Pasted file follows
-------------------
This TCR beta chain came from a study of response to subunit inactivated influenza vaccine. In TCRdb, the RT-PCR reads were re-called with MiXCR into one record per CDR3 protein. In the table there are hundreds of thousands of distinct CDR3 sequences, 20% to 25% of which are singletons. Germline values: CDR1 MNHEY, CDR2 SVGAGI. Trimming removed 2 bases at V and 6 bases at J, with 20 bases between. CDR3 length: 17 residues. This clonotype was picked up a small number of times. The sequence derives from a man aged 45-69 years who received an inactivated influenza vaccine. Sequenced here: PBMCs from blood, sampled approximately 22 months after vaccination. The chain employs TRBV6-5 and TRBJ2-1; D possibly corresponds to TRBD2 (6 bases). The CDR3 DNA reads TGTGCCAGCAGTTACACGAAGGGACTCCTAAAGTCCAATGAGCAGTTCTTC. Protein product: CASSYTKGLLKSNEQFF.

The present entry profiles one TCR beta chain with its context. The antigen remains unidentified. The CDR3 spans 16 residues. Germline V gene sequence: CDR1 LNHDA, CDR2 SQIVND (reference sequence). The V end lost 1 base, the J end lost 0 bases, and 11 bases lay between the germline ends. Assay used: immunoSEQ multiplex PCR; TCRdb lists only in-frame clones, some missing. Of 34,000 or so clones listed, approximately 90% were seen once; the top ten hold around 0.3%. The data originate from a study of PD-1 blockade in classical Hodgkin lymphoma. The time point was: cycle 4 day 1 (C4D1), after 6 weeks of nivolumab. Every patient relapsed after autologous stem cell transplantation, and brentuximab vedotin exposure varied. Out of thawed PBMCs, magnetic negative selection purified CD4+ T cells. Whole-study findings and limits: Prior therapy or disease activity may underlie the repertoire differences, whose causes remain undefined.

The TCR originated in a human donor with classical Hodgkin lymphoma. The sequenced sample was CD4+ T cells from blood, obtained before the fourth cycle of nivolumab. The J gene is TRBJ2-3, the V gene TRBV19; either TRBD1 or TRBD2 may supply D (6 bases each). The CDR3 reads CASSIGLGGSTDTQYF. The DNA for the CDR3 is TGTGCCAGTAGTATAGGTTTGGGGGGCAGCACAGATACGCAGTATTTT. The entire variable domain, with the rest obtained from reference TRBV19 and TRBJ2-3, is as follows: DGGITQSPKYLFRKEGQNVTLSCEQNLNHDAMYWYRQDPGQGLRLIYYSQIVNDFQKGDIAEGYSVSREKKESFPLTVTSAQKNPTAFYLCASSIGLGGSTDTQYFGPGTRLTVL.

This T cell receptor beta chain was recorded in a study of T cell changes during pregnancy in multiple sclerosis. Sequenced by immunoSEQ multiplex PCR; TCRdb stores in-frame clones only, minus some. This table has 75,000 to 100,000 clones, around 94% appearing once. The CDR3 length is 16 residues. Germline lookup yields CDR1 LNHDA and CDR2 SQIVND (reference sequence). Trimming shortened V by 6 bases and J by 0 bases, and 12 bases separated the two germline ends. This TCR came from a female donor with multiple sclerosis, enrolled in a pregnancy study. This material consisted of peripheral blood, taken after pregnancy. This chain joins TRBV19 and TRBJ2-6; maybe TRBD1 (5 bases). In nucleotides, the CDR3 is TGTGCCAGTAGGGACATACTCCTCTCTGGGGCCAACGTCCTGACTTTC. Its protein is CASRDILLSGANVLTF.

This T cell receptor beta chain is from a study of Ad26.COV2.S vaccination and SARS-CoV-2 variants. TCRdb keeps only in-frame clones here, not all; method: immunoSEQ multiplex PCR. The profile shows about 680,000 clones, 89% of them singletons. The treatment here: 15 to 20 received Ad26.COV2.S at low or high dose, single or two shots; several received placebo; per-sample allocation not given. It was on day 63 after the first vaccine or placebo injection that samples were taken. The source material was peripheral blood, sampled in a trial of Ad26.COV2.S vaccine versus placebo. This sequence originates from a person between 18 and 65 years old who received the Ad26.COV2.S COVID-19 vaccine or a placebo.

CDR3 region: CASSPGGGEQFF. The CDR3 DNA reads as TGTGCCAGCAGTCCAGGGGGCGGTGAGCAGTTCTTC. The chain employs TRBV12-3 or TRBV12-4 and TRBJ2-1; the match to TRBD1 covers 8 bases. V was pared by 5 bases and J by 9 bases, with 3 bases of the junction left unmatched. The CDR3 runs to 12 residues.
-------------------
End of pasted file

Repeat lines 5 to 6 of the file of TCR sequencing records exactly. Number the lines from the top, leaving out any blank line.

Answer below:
This T cell receptor beta chain is from a study of Ad26.COV2.S vaccination and SARS-CoV-2 variants. TCRdb keeps only in-frame clones here, not all; method: immunoSEQ multiplex PCR. The profile shows about 680,000 clones, 89% of them singletons. The treatment here: 15 to 20 received Ad26.COV2.S at low or high dose, single or two shots; several received placebo; per-sample allocation not given. It was on day 63 after the first vaccine or placebo injection that samples were taken. The source material was peripheral blood, sampled in a trial of Ad26.COV2.S vaccine versus placebo. This sequence originates from a person between 18 and 65 years old who received the Ad26.COV2.S COVID-19 vaccine or a placebo.

CDR3 region: CASSPGGGEQFF. The CDR3 DNA reads as TGTGCCAGCAGTCCAGGGGGCGGTGAGCAGTTCTTC. The chain employs TRBV12-3 or TRBV12-4 and TRBJ2-1; the match to TRBD1 covers 8 bases. V was pared by 5 bases and J by 9 bases, with 3 bases of the junction left unmatched. The CDR3 runs to 12 residues.